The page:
In Your Own Image

Page 1

Ansel Adams 1948

IN YOUR OWN IMAGE Š 1991 William R. Idol, James Krefft & David Swords

IN YOUR OWN IMAGE Imagine you are a young oak tree in a park. It is one of those first warm days after the long months of winter, and you're enjoying the sun, glad the cold seems to be behind. Being an oak, you still hold most of last year's leaves, waiting, as is your way, for the new buds to push them off. Growing near you are several kinds of trees, among them some tall elms and white birches. You have always gotten on well with the other trees, or so you thought. But today something happens to make you wonder. As you doze lazily you are suddenly startled by a sharp voice. "Oak Tree, I've been meaning to speak to you for quite some time now. You have some serious problems, and you've got to do something about them." The words snap you awake. You look down to see a sour-faced man staring up at you. He's all wrapped up in black overcoat, scarf, gloves and cap as though it's still, or always, the middle of winter. Before you can say anything, he starts in again. "First, your shape is ugly. See that elm tree over there? Notice how tall, stately, and graceful it is? That's how trees should be shaped. Now take a good, long look at yourself. You're gnarly . . . and squatty . . . and twisted. Your branches look like tangled turkey legs. The first thing you've got to do is stand up straighter! "Next, there's your bark. It's dark, thick, and rough to touch. See that white birch over there? Now that's what bark should be like. It's delicate and shimmering. People pay for photos of that bark. They put birch logs in their fireplaces all summer. How many photographs of oak bark have you ever seen? So get to work on that skin of yours. "Finally, and worst, you're still holding on to your ugly, dead leaves. Trees just don't do that. they drop their leaves in the fall - that's why it's called foliage season. So don't you ever hold your leaves past Halloween again, is that clear?" As he stomps off, you feel deeply hurt and confused. You are ashamed of yourself as you look up enviously at the elms and birches, and you wish you could hide. You never realized before that it was wrong to be the way you are . . . Š1991 William R. Idol, James Krefft & David Swords


TALKING TO OAKS, TALKING TO OURSELVES Of course an oak can't change its shape, smooth its bark, or drop its leaves in the fall. An oak cannot have the shape of an elm, or the bark of a birch; if it could, it would not be an oak. But consider just how much like an oak you are and how ashamed you can feel. When we stop and count, we are amazed at the number of times our own sour voices have made us feel unattractive, stupid, bad, and wrong. Dark voices come to live inside us, insisting. . . insisting. . . insisting. . . "You're too tall." "You're too short." "You talk too much." "You don't talk enough." "You should be tougher." "You should be easier." "You work too hard." "You don't work hard enough." And on and on and on. Most of the time the things they say are crazier than what the old man said to the oak; yet we listen and too often try to obey. Where do we get these voices? The voices come from how we have been conditioned. They have been imprinted (literally engraved) in us by all the things we have experienced, beginning in infancy. Sights, sounds, and smells; people, places, and events; dreams, images, and ideas have stamped themselves on us over and over. These voices speak to us constantly, just like the imaginary voice scolding the oak tree. Some of these "shoulds" are useful: "You should be honest." "You should relax." "You should laugh more." More often, they demand we be something we are not. And trying to be what we are not makes us ineffective both as people and leaders.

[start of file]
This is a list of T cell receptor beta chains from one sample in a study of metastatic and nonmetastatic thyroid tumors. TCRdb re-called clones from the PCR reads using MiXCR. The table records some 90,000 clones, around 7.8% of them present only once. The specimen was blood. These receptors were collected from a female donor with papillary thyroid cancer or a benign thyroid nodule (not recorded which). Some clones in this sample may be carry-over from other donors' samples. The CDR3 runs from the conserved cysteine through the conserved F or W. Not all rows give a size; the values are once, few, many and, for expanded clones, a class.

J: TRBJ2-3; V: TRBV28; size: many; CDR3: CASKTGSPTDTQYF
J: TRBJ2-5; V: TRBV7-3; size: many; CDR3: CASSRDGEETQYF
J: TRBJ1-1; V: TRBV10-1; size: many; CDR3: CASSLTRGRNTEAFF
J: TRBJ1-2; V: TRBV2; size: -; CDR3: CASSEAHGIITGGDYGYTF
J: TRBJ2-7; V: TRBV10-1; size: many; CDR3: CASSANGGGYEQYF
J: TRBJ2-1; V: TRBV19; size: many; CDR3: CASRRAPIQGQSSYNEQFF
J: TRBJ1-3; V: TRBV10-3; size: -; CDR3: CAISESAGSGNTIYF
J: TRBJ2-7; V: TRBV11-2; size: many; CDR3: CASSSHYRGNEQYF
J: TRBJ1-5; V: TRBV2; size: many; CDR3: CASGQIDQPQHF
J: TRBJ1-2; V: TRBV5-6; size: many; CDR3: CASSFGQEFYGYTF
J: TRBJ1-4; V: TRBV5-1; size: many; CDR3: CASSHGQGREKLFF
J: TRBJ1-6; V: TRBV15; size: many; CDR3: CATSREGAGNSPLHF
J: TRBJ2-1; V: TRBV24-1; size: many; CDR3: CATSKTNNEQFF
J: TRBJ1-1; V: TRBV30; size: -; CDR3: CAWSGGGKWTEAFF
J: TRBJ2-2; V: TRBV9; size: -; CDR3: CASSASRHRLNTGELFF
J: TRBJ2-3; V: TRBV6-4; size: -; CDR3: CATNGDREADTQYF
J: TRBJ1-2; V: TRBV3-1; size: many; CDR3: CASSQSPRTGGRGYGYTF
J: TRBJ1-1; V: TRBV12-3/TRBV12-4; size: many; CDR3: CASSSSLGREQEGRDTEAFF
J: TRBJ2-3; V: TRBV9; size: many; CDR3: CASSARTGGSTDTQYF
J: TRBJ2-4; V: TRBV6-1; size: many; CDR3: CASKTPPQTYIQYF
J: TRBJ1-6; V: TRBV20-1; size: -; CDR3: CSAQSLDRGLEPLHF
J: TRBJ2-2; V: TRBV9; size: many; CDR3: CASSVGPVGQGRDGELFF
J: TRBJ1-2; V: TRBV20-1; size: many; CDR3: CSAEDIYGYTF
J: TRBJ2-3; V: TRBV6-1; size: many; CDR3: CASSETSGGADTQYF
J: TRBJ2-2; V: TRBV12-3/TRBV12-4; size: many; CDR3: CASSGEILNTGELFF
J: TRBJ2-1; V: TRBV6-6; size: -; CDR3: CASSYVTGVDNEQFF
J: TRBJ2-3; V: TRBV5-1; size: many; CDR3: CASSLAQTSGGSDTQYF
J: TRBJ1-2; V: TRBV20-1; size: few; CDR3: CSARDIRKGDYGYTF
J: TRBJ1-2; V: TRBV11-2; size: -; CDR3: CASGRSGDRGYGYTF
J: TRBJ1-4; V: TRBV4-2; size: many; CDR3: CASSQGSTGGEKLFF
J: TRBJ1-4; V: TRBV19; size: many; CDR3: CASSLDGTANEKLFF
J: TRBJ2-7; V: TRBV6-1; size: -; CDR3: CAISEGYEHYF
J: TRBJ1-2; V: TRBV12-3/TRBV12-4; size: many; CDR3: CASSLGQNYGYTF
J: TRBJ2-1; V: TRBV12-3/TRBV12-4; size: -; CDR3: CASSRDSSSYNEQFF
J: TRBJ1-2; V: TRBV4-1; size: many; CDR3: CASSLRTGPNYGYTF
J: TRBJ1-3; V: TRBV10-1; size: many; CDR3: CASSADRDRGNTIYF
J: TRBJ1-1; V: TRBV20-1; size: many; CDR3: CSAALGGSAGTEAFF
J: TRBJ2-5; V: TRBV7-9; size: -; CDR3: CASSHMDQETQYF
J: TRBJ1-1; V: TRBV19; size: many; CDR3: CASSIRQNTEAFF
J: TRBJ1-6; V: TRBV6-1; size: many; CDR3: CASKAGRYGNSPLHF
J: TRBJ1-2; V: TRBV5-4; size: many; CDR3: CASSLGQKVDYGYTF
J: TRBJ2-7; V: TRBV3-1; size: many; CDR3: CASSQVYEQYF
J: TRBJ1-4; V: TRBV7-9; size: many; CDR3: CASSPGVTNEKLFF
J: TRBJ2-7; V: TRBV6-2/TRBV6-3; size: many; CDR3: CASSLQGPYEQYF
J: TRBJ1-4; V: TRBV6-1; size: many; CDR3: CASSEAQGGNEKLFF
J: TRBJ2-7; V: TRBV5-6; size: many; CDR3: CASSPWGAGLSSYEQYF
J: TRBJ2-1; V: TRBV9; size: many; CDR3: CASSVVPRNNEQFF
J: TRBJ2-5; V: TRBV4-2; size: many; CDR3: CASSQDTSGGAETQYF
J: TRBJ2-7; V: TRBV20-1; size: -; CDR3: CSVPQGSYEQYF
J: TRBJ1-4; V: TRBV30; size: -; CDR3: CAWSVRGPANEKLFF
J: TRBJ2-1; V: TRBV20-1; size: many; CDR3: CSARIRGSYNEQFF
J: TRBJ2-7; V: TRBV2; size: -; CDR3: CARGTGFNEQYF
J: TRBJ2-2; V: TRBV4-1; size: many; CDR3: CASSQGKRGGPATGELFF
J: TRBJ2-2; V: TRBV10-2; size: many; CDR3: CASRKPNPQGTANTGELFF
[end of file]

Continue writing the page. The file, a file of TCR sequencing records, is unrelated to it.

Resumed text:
MIS-MADE IN ANOTHER’S IMAGE: THE JOHN WAYNE ARCHETYPE Kermit the Frog says, "It's not easy being green." It's not easy being yourself; if it were, we would all be doing it. Our conditioning growing up makes it hard to be ourselves. As I share the process of my own conditioning, think about the people, events, and images that conditioned you during your childhood. I was seven years old when World War II ended. My hero (the oak tree I thought I was supposed to be) was John Wayne. I tried my best to be like him. It never occurred to me that there was any other acceptable way to be. On the silver screen John Wayne had admirable characteristics. Š1991 William R. Idol, James Krefft & David Swords

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instant we saw him emerge as an American hero in Stagecoach, a saddle slung over his shoulder, wielding a carbine in one hand, he was strong, honest, and did not waste, or mince, words. A man of action, he was decisive, never confused about what to do, no matter what the situation. He knew immediately who the good guys and bad guys were. In the end he always beat the bad guys, usually with his fists and at long odds against him. As I tried to be "The Duke," my life kept getting harder. But I was not able, or ready, to give up my "Wayne Tree" until my thirties. Researchers into adult development explain this reluctance: once we take on a model for how to be (and we all do in one way or another), we do not give it up until we experience some major pain trying to force fit ourselves into it. John Wayne, by the way, was not just my hero and no one else's. He was a presence that became part of American culture. His characteristics summed up those embodied by practically all post-war heroes, fictional and real: Superman and Mickey Mantle, Wonder Woman and Wilma Rudolph, Davy Crockett and Dwight Eisenhower. For a child growing up today, television and videos, as well as movies, make the possibilities for such heroic images much more varied: Rambo, Luke Skywalker, the Teenage Mutant Ninja Turtles, Madonna, Jesse Jackson, Mother Theresa, Florence Griffith-Joyner, or Mikhail Gorbachev. As do most of us, I used up my twenties trying to be what I thought I was supposed to be. It was hard for me to act like John Wayne. His natural abilities were a mismatch for mine. He was strong and silent; I talk a lot. He always knew who the good and bad guys were; I see many shades of gray in a situation. The Duke settled disagreements with his fists; I went 0 for 4 in fights as a kid. He was self-sufficient, the kind of cowboy hero who rode off into the sunset, alone. I need lots of attention and am sensitive to not being appreciated. John Wayne took rejection in stride. Probably my worst John Wayne mistake, one that shows how crazy you can become when you struggle to be someone else, was trying to be a marine. (John Wayne would have been a great marine, was a great marine in Guadalcanal Diary and The Sands of Iwo Jima.) I was in Naval ROTC. As a junior I had to choose to go into the Navy or the Marines. The Navy would have suited me perfectly: as an ensign or lieutenant JG, I could have cruised the world with a sense of humor about it. What did I do? Jumped at the Marine option. Went to Quantico for six weeks. Had Š1991 William R. Idol, James Krefft & David Swords